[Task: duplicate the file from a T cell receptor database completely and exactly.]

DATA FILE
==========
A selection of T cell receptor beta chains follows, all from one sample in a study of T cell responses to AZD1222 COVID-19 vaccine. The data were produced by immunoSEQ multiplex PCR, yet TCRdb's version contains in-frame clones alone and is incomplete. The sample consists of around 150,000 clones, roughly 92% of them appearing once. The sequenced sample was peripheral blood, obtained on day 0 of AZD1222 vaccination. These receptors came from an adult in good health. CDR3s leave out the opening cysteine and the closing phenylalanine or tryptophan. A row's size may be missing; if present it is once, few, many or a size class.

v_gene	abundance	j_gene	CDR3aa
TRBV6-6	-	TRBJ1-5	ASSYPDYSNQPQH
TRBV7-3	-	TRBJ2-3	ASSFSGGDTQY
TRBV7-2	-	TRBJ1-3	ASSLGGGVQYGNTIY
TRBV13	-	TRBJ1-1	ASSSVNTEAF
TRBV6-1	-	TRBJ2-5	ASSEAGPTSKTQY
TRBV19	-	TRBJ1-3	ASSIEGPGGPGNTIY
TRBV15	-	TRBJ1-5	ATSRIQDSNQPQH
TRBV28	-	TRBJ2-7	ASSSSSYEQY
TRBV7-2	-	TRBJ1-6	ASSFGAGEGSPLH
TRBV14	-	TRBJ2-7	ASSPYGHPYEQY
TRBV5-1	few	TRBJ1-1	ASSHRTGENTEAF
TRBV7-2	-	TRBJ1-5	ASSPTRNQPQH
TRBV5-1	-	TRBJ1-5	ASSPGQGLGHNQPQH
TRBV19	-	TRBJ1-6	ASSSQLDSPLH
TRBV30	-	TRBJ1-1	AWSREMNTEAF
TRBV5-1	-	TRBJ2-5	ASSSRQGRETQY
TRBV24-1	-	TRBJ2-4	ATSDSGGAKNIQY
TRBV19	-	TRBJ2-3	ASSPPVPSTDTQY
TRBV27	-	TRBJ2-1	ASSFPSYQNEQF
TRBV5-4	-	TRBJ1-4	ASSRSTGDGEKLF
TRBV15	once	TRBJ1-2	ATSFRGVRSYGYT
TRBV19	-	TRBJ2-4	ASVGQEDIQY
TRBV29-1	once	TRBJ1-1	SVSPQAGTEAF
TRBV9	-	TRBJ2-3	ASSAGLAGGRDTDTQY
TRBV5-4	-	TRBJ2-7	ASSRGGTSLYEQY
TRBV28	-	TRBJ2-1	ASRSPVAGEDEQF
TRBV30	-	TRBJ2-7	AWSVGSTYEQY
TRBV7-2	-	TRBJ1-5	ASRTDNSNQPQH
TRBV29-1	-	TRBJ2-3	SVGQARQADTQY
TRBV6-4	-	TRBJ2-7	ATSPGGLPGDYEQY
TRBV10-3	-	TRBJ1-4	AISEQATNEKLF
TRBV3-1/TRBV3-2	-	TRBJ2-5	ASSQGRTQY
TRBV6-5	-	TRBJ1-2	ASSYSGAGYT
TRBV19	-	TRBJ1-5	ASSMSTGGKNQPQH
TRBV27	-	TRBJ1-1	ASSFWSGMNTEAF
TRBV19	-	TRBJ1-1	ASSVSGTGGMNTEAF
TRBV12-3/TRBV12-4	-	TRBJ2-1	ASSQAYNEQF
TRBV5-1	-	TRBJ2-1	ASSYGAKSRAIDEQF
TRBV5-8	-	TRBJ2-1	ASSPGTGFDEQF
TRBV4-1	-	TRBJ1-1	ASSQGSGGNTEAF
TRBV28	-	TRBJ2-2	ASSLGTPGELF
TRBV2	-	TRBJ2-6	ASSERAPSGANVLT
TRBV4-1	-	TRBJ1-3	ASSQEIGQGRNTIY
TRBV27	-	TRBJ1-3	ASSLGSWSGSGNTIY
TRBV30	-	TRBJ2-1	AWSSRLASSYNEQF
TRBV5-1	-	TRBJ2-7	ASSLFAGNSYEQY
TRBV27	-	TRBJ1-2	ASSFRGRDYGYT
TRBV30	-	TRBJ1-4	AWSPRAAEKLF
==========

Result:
A selection of T cell receptor beta chains follows, all from one sample in a study of T cell responses to AZD1222 COVID-19 vaccine. The data were produced by immunoSEQ multiplex PCR, yet TCRdb's version contains in-frame clones alone and is incomplete. The sample consists of around 150,000 clones, roughly 92% of them appearing once. The sequenced sample was peripheral blood, obtained on day 0 of AZD1222 vaccination. These receptors came from an adult in good health. CDR3s leave out the opening cysteine and the closing phenylalanine or tryptophan. A row's size may be missing; if present it is once, few, many or a size class.

v_gene	abundance	j_gene	CDR3aa
TRBV6-6	-	TRBJ1-5	ASSYPDYSNQPQH
TRBV7-3	-	TRBJ2-3	ASSFSGGDTQY
TRBV7-2	-	TRBJ1-3	ASSLGGGVQYGNTIY
TRBV13	-	TRBJ1-1	ASSSVNTEAF
TRBV6-1	-	TRBJ2-5	ASSEAGPTSKTQY
TRBV19	-	TRBJ1-3	ASSIEGPGGPGNTIY
TRBV15	-	TRBJ1-5	ATSRIQDSNQPQH
TRBV28	-	TRBJ2-7	ASSSSSYEQY
TRBV7-2	-	TRBJ1-6	ASSFGAGEGSPLH
TRBV14	-	TRBJ2-7	ASSPYGHPYEQY
TRBV5-1	few	TRBJ1-1	ASSHRTGENTEAF
TRBV7-2	-	TRBJ1-5	ASSPTRNQPQH
TRBV5-1	-	TRBJ1-5	ASSPGQGLGHNQPQH
TRBV19	-	TRBJ1-6	ASSSQLDSPLH
TRBV30	-	TRBJ1-1	AWSREMNTEAF
TRBV5-1	-	TRBJ2-5	ASSSRQGRETQY
TRBV24-1	-	TRBJ2-4	ATSDSGGAKNIQY
TRBV19	-	TRBJ2-3	ASSPPVPSTDTQY
TRBV27	-	TRBJ2-1	ASSFPSYQNEQF
TRBV5-4	-	TRBJ1-4	ASSRSTGDGEKLF
TRBV15	once	TRBJ1-2	ATSFRGVRSYGYT
TRBV19	-	TRBJ2-4	ASVGQEDIQY
TRBV29-1	once	TRBJ1-1	SVSPQAGTEAF
TRBV9	-	TRBJ2-3	ASSAGLAGGRDTDTQY
TRBV5-4	-	TRBJ2-7	ASSRGGTSLYEQY
TRBV28	-	TRBJ2-1	ASRSPVAGEDEQF
TRBV30	-	TRBJ2-7	AWSVGSTYEQY
TRBV7-2	-	TRBJ1-5	ASRTDNSNQPQH
TRBV29-1	-	TRBJ2-3	SVGQARQADTQY
TRBV6-4	-	TRBJ2-7	ATSPGGLPGDYEQY
TRBV10-3	-	TRBJ1-4	AISEQATNEKLF
TRBV3-1/TRBV3-2	-	TRBJ2-5	ASSQGRTQY
TRBV6-5	-	TRBJ1-2	ASSYSGAGYT
TRBV19	-	TRBJ1-5	ASSMSTGGKNQPQH
TRBV27	-	TRBJ1-1	ASSFWSGMNTEAF
TRBV19	-	TRBJ1-1	ASSVSGTGGMNTEAF
TRBV12-3/TRBV12-4	-	TRBJ2-1	ASSQAYNEQF
TRBV5-1	-	TRBJ2-1	ASSYGAKSRAIDEQF
TRBV5-8	-	TRBJ2-1	ASSPGTGFDEQF
TRBV4-1	-	TRBJ1-1	ASSQGSGGNTEAF
TRBV28	-	TRBJ2-2	ASSLGTPGELF
TRBV2	-	TRBJ2-6	ASSERAPSGANVLT
TRBV4-1	-	TRBJ1-3	ASSQEIGQGRNTIY
TRBV27	-	TRBJ1-3	ASSLGSWSGSGNTIY
TRBV30	-	TRBJ2-1	AWSSRLASSYNEQF
TRBV5-1	-	TRBJ2-7	ASSLFAGNSYEQY
TRBV27	-	TRBJ1-2	ASSFRGRDYGYT
TRBV30	-	TRBJ1-4	AWSPRAAEKLF